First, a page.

Similarly, in "Terminator 3," the software skips over the Terminator - a cyborg, mind you - bloodlessly opening his abdomen to make a repair. Yet you're still shown a hook carving bloody gouges into the palms of a "Matrix Reloaded" character.
The second problem is that the editors wield their scissors differently according to their view of the characters' righteousness. When Americans are shot in "Black Hawk Down," the editors carefully omit the bullet's moment of impact. But when Somali gunmen are blown apart, you see the whole twitching, gruesome scene.
ClearPlay's most ridiculous assumption, however, is that excising only the split second of central violence somehow makes the overall scene less traumatic. In "Spider-Man," you're spared the three frames of film in which the Green Goblin is impaled by the razors on his own flying skateboard - but you see the entire painful, lingering death that follows. (Maybe ClearPlay assumes that your first grader is numb by now, having already seen Uncle Ben's ClearPlay-approved sidewalk death, his assailant's fall from a six-story window, a test pilot's midair incineration and a grenade blowing several city elders into glowing skeletons.)
Similarly, in "The Ring" (caution: plot spoiler ahead), ClearPlay doesn't want us to see a disturbed woman murder her own daughter by throwing her down a well. So instead, we see the two of them march up to the edge of the well, and then - snip! - we see the girl falling down its shaft and drowning. What are we supposed to think, that she got tossed in by a sudden gust of wind?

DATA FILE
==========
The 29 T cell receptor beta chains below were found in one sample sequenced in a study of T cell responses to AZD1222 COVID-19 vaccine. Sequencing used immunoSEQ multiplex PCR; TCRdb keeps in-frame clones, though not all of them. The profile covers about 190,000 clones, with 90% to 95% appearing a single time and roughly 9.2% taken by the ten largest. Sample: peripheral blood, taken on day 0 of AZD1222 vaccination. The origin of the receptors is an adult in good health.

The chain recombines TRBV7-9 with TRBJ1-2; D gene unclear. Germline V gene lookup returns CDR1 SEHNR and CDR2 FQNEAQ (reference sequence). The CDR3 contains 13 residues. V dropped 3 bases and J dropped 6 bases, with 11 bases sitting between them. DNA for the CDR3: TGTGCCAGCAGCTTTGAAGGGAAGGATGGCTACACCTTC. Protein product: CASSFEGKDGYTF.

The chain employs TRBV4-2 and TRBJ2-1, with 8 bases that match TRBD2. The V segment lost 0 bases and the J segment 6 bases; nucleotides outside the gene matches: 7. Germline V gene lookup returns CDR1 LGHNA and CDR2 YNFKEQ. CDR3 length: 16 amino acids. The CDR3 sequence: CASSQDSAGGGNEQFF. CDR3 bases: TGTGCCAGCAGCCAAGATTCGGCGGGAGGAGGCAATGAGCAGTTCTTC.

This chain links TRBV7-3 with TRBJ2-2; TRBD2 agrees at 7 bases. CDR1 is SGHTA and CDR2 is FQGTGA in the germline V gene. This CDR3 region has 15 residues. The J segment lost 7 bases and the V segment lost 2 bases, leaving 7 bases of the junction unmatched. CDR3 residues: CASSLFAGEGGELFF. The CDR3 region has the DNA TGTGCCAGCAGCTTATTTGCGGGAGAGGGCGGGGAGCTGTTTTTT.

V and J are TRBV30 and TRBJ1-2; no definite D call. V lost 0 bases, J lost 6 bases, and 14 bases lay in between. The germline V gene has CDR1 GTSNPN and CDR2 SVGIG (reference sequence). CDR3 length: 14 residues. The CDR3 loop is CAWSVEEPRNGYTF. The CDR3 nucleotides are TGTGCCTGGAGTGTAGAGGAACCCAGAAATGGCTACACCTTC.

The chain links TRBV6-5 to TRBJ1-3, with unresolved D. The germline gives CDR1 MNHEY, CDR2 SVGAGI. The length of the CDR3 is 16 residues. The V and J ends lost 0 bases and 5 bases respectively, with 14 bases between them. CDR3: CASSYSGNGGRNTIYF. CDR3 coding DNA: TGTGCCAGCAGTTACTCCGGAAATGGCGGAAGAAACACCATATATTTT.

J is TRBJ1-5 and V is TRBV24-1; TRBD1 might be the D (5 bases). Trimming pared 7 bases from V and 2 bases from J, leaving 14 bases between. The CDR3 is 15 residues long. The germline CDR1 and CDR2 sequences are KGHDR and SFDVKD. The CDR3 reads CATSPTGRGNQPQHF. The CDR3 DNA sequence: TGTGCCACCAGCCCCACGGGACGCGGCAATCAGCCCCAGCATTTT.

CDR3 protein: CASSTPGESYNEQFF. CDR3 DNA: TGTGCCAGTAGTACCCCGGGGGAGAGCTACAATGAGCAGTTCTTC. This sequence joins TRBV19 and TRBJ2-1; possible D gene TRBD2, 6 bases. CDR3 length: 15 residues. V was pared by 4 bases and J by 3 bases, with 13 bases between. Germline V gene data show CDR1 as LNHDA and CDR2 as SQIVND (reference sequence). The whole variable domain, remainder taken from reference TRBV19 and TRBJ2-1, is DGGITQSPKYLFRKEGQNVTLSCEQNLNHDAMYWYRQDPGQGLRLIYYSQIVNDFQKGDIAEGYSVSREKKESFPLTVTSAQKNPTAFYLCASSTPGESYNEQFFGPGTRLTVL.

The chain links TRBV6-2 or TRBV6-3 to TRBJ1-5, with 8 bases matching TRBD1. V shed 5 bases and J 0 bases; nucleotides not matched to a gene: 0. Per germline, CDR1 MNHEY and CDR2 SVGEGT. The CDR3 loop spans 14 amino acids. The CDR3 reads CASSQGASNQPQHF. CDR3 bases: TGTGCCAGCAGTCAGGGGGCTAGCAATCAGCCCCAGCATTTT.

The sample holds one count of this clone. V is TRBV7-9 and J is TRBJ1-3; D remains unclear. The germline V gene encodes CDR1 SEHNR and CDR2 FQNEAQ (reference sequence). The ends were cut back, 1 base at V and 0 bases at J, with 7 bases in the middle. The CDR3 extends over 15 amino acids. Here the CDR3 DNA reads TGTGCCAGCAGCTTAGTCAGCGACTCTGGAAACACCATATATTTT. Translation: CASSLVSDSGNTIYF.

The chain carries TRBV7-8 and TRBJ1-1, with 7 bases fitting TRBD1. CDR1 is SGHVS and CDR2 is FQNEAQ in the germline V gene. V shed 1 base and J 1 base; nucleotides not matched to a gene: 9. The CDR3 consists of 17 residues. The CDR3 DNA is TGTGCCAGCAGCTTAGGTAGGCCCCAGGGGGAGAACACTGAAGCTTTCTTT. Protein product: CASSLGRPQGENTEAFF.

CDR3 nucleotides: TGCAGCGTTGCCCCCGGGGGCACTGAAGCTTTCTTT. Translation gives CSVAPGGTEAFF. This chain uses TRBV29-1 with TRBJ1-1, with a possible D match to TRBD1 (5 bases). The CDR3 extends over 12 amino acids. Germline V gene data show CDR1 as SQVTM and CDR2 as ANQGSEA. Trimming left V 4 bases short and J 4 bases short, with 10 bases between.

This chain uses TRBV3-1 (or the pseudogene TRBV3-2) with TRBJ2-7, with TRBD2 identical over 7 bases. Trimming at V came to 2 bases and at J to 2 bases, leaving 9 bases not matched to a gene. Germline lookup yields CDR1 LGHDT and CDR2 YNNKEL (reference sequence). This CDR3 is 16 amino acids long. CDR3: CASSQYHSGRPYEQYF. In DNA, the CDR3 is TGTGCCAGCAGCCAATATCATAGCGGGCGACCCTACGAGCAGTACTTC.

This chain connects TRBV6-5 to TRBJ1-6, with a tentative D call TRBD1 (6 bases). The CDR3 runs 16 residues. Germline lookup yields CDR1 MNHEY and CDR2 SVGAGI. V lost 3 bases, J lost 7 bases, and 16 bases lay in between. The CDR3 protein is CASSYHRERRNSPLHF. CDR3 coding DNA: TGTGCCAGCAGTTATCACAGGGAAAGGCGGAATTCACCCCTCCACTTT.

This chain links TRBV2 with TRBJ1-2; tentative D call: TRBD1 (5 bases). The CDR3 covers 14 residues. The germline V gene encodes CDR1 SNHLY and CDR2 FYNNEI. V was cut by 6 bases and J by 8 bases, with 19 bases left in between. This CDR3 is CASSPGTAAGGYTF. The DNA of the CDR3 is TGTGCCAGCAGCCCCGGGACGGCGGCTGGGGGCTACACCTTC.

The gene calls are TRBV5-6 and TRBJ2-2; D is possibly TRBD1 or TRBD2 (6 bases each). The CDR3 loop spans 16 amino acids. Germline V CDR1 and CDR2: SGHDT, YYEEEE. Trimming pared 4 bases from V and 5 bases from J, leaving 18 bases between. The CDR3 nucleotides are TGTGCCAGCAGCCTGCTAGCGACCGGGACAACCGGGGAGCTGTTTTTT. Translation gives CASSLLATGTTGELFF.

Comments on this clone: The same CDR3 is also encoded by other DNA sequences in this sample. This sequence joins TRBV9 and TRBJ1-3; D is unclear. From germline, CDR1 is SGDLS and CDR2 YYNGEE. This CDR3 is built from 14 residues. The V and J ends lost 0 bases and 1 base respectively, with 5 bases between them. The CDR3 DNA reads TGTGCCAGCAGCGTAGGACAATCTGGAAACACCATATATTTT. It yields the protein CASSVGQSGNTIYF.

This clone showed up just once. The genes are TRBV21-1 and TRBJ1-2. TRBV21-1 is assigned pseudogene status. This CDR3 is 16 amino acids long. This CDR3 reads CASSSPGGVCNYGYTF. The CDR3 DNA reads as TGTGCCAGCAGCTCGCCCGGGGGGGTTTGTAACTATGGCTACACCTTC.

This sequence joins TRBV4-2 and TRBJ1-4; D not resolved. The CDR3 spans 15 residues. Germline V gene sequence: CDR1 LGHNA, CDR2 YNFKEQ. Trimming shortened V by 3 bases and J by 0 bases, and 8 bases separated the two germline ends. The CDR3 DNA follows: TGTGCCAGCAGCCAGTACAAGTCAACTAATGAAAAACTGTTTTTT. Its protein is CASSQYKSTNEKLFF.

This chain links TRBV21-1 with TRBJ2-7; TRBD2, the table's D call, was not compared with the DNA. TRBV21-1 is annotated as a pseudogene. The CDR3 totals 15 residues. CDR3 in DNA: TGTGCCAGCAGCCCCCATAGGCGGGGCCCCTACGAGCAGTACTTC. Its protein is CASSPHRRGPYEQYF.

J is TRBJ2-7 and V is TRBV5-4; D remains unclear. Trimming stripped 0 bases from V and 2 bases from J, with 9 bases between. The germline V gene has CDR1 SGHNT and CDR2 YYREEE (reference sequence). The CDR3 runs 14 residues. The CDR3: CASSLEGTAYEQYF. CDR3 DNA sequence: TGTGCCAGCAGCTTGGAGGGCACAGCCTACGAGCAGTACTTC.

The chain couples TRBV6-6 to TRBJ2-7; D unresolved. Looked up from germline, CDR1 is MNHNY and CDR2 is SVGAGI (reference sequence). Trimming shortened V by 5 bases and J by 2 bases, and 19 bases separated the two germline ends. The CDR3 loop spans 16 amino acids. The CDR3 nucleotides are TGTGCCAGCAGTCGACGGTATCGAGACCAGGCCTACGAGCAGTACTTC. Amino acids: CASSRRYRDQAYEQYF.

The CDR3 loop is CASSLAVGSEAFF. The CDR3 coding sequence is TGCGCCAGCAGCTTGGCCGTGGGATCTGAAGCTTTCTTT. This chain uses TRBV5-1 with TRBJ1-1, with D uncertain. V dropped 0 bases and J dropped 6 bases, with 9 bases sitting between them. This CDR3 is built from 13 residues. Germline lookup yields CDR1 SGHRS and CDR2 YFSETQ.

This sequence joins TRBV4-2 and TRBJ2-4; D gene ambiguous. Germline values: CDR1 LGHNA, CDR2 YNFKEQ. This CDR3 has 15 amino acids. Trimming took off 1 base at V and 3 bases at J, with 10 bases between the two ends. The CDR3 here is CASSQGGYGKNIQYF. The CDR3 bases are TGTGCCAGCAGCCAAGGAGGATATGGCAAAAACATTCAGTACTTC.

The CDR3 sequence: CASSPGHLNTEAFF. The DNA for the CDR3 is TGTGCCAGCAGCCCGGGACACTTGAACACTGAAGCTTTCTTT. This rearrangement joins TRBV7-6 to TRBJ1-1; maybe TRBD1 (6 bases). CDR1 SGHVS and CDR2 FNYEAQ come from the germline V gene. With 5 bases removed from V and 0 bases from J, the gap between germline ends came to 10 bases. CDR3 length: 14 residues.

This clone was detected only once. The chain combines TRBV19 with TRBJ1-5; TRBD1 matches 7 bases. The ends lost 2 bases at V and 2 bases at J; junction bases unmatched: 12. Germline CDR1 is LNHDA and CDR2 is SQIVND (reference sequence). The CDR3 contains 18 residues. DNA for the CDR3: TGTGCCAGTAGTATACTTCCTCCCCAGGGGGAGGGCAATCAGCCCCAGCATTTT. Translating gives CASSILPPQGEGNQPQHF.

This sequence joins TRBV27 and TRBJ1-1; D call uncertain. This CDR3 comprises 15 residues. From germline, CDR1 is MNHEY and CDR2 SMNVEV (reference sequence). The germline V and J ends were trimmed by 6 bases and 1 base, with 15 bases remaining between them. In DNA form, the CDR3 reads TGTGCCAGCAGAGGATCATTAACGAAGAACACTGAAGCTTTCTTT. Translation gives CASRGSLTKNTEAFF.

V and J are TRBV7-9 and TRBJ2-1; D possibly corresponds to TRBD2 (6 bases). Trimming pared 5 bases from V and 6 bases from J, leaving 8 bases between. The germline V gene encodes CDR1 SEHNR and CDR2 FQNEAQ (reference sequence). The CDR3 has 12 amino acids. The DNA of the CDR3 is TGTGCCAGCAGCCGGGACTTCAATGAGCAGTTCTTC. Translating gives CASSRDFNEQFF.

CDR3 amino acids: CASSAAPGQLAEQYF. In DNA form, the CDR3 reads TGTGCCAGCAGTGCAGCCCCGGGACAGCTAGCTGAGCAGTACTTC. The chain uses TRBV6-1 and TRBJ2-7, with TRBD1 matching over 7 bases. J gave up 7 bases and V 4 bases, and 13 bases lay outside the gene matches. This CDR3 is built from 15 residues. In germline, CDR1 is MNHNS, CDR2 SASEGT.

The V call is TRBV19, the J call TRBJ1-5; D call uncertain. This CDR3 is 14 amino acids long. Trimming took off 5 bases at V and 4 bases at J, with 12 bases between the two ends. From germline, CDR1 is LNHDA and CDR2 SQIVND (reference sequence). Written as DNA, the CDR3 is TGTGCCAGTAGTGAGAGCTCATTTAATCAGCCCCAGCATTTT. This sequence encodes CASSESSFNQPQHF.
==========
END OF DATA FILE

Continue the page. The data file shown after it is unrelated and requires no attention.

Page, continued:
Then in "Terminator 3," the editors excise the naked Terminator's exit from his "arrival sphere": a back-lighted nighttime shot that revealed nothing personal about his anatomy to begin with. Good thing, too; a shot of Arnold Schwarzenegger's shadowy flank would surely be more upsetting than the scenes of global nuclear Armageddon - "three billion lives, wiped out in an instant," as the narrator helpfully puts it - that ClearPlay leaves for you to explain to your youngsters.
Pervading the editing is an infuriating literal-mindedness, a squeamishness about sex and language but an astonishing indifference to violence, destruction and pain. In "Terminator 3," for example, a man learning that he has unwittingly triggered the annihilation of mankind is not allowed to say "Dear God" - but you won't miss a frame of the movie's hyperviolent fight sequences. (In one of them, the Terminator smashes a urinal on his cyber-opponent's head and shoves her head into a toilet; she slams him through a marble wall, hurls him across the room using his groin as a handle, and blasts his face with a flamethrower.)
ClearPlay says that it won't try to create filters for movies like "Kill Bill" or "The Passion of the Christ," which are more or less nonstop violence. Good call.
So why, then, does it even bother with horror movies like "Gothika" and "28 Days," tales of incessant brutality like "Amistad" and "Gladiator," and disturbing films like "The English Patient" and "The Pianist"?
Every parent's tolerance is different, of course. But even if you cut out everything but the credits, only Gomez and Morticia Addams would consider these movies suitable for young children.
ClearPlay works fine on movies that might, in fact, be considered family-friendly if relieved of the occasional gory injury or strong language - say, "Raiders of the Lost Ark" or "Freaky Friday." And for any movie, you can press the right-arrow button twice on the ClearPlay welcome screen to see a list of things the filter will make no attempt to skip (Intense Life/Death Situations, Intense Battle Sequences, Murder and so on). Nonetheless, had ClearPlay done a little filtering of titles and not just scenes, its arguments might have been a bit more persuasive, and the current court battle more meaningful.
But as it is, the evidence suggests that ClearPlay's technology is not intended for families at all. It's for like-minded adults, specifically those who are offended by bad language and sexual situations but don't mind brutality, destruction and suffering.
Maybe every ClearPlay-sanitized movie ought to begin with a message: "This film has been modified as follows: It has been formatted to fit the taste, sensibilities and religious beliefs of a couple of guys in Utah. That'll be $1.50."
Honestly. I thought the V-chip was bad enough. *scorn*